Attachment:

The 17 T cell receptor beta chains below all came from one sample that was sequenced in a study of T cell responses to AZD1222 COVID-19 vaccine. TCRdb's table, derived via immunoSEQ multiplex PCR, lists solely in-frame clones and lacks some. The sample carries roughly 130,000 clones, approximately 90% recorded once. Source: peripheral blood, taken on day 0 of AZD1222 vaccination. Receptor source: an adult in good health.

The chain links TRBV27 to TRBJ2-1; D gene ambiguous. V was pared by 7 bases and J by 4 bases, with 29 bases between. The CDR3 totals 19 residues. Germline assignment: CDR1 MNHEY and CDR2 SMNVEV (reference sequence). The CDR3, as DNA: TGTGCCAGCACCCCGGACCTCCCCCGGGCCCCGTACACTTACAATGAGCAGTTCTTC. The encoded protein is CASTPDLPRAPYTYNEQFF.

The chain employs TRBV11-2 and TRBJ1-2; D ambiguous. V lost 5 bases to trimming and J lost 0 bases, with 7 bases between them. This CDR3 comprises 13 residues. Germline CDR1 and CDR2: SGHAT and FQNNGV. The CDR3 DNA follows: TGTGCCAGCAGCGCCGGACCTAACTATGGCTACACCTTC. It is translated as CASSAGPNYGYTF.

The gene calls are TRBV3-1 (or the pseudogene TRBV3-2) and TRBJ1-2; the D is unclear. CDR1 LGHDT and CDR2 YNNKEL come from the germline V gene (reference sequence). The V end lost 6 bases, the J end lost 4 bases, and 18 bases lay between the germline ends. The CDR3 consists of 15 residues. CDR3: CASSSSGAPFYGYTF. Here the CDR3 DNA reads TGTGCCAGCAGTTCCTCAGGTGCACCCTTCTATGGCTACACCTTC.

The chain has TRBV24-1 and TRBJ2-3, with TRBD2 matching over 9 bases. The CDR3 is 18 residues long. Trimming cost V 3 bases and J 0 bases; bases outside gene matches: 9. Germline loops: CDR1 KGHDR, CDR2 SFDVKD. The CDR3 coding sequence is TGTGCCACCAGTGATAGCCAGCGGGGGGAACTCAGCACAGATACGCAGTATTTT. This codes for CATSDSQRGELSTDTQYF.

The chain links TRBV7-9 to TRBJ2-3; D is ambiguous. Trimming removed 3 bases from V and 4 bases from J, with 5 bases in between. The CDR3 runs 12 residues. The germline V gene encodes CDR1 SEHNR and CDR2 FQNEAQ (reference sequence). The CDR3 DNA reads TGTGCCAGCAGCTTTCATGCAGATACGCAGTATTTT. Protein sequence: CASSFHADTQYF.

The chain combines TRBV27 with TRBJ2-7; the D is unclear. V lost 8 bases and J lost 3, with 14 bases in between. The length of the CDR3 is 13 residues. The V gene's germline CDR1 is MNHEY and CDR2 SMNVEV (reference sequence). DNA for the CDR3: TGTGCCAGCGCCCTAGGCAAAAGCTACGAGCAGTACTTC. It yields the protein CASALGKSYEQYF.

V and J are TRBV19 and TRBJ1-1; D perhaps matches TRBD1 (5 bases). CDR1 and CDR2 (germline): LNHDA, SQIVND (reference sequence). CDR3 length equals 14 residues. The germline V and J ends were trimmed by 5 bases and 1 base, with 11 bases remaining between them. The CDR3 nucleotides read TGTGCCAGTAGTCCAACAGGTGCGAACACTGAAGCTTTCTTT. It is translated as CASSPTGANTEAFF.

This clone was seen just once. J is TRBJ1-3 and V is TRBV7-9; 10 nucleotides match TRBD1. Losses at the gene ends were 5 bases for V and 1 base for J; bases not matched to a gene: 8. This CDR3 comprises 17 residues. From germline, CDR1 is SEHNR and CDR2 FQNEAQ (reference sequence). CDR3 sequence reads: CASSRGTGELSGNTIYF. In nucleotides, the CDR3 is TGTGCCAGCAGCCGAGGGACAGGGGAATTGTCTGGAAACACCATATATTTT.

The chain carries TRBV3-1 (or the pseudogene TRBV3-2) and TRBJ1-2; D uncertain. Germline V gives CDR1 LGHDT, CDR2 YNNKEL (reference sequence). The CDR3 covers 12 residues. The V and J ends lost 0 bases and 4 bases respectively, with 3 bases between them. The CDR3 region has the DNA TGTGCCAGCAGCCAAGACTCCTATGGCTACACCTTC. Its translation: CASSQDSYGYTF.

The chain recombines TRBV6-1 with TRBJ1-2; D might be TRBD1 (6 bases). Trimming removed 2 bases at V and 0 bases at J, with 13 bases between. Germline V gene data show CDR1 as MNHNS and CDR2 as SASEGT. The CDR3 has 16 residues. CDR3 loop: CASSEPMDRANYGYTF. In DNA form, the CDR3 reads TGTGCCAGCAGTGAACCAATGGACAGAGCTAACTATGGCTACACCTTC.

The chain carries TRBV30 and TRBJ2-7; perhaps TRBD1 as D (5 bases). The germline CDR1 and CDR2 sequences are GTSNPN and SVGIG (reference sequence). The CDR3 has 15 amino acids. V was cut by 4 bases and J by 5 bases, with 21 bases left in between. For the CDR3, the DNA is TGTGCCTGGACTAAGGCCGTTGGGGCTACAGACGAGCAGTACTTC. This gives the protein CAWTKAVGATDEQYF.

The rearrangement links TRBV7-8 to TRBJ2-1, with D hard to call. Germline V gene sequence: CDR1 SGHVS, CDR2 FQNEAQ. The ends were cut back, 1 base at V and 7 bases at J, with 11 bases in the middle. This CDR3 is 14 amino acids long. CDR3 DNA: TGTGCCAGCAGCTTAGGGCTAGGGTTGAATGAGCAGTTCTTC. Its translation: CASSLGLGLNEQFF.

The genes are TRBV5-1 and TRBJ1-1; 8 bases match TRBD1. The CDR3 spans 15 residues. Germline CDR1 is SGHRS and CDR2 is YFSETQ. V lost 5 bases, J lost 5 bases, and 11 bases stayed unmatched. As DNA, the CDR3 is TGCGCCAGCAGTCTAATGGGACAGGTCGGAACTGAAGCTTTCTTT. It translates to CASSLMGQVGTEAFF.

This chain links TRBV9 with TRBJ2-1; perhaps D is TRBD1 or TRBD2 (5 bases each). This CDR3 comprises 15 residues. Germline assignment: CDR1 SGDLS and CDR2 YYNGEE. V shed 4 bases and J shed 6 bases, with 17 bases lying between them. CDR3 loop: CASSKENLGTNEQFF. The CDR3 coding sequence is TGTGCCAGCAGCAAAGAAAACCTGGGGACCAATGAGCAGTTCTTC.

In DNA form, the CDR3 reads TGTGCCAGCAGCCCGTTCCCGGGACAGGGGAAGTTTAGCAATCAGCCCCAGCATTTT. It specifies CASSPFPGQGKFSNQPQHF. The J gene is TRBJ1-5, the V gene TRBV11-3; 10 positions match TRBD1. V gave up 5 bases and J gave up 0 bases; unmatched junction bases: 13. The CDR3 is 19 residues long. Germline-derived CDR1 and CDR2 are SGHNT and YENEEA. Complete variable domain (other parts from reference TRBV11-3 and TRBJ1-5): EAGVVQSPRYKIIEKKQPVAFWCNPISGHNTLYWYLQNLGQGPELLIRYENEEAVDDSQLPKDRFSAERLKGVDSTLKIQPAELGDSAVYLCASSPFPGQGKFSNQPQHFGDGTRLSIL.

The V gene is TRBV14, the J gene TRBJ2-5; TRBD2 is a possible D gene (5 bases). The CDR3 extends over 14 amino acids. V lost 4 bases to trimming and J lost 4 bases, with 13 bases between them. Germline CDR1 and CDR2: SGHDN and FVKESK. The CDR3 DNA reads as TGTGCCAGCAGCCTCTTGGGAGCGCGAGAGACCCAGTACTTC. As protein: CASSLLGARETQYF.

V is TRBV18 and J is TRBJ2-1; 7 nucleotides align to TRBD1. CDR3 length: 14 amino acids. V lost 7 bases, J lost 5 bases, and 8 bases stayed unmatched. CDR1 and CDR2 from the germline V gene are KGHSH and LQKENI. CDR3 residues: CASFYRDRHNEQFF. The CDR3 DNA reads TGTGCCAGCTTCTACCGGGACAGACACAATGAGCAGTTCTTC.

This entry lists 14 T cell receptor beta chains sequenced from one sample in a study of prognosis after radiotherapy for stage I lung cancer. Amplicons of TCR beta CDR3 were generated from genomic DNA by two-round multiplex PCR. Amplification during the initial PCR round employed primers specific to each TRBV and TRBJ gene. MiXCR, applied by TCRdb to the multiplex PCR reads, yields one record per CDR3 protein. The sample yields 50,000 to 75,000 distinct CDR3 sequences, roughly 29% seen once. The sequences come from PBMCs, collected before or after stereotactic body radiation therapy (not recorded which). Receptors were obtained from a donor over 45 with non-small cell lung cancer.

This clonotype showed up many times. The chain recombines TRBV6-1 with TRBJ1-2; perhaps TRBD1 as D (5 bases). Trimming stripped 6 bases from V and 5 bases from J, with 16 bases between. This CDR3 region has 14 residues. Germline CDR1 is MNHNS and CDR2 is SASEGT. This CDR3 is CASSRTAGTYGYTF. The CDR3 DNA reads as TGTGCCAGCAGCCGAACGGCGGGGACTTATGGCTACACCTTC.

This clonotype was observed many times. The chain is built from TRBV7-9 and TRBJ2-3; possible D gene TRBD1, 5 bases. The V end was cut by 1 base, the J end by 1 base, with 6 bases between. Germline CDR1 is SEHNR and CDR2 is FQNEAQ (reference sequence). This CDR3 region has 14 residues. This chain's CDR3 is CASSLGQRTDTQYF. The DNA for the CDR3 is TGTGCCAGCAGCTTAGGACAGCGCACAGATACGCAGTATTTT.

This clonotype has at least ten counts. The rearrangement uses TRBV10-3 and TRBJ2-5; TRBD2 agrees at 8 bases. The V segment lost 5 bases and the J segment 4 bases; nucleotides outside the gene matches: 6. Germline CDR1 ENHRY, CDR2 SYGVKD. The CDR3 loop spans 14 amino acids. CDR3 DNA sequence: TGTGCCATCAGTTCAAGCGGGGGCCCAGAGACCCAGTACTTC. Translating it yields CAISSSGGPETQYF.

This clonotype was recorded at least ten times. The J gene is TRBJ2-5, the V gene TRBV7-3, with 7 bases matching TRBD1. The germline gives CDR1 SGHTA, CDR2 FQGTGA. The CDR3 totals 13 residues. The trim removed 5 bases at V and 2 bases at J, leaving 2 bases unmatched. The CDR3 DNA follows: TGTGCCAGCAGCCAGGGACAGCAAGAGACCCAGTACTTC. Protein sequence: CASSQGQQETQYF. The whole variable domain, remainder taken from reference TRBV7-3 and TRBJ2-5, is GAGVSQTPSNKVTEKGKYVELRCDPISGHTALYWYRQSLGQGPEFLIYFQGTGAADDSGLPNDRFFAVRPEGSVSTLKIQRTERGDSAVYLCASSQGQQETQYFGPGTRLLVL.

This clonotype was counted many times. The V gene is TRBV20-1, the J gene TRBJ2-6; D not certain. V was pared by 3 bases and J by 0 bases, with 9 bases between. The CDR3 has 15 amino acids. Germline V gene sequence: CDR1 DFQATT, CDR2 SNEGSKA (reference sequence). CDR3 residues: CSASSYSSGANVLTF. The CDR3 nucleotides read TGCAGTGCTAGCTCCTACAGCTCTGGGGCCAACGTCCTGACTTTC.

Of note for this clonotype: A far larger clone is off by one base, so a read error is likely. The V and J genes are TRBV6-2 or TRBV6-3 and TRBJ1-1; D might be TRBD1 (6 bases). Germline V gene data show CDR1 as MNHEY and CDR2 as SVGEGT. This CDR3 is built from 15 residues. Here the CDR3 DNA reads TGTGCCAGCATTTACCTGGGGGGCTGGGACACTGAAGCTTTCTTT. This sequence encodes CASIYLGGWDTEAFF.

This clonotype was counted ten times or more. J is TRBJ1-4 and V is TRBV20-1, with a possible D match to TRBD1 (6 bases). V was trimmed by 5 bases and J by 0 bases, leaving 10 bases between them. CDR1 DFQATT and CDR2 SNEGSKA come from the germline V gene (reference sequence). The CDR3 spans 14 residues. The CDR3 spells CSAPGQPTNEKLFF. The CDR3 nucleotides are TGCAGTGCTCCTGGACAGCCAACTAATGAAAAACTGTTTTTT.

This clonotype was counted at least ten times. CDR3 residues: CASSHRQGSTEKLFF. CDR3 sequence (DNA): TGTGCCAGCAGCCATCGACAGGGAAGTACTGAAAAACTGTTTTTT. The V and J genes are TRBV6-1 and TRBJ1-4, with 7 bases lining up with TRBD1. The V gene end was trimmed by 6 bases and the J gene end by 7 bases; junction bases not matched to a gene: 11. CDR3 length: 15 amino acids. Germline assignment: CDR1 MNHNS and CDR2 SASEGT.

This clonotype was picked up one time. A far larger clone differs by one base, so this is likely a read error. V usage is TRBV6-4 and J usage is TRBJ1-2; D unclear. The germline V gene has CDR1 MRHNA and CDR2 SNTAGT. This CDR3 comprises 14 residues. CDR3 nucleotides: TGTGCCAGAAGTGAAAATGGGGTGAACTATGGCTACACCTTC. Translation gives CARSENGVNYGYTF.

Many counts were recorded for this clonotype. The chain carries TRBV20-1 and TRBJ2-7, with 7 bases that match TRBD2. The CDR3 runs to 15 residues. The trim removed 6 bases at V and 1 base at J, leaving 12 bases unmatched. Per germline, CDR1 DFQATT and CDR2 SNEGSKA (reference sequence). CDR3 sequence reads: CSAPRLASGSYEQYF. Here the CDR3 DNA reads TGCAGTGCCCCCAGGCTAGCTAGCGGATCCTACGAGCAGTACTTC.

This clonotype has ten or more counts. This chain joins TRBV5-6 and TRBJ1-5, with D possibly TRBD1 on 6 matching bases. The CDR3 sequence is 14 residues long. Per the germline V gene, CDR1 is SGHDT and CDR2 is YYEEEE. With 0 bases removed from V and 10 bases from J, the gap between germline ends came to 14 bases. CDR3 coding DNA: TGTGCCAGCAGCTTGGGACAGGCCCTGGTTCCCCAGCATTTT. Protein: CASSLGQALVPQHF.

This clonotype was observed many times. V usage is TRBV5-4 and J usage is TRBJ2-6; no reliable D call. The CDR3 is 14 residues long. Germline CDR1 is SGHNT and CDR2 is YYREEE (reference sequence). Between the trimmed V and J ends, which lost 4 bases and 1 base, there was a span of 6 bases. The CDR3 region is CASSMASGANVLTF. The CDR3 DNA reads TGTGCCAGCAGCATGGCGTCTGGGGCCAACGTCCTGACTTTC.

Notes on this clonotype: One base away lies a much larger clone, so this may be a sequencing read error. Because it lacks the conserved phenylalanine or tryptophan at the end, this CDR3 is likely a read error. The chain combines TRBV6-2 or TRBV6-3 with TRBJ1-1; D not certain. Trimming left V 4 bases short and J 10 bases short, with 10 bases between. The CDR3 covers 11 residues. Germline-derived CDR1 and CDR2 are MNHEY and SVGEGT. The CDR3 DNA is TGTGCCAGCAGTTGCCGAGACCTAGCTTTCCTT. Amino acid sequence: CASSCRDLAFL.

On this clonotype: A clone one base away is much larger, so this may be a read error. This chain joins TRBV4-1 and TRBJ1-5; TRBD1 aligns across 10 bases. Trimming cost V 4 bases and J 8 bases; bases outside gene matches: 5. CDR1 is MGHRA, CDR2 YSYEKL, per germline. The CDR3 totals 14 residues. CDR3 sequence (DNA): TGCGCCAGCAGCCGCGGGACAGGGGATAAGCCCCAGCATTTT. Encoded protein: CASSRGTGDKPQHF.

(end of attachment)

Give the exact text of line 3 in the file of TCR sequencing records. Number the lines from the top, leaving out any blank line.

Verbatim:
The chain employs TRBV11-2 and TRBJ1-2; D ambiguous. V lost 5 bases to trimming and J lost 0 bases, with 7 bases between them. This CDR3 comprises 13 residues. Germline CDR1 and CDR2: SGHAT and FQNNGV. The CDR3 DNA follows: TGTGCCAGCAGCGCCGGACCTAACTATGGCTACACCTTC. It is translated as CASSAGPNYGYTF.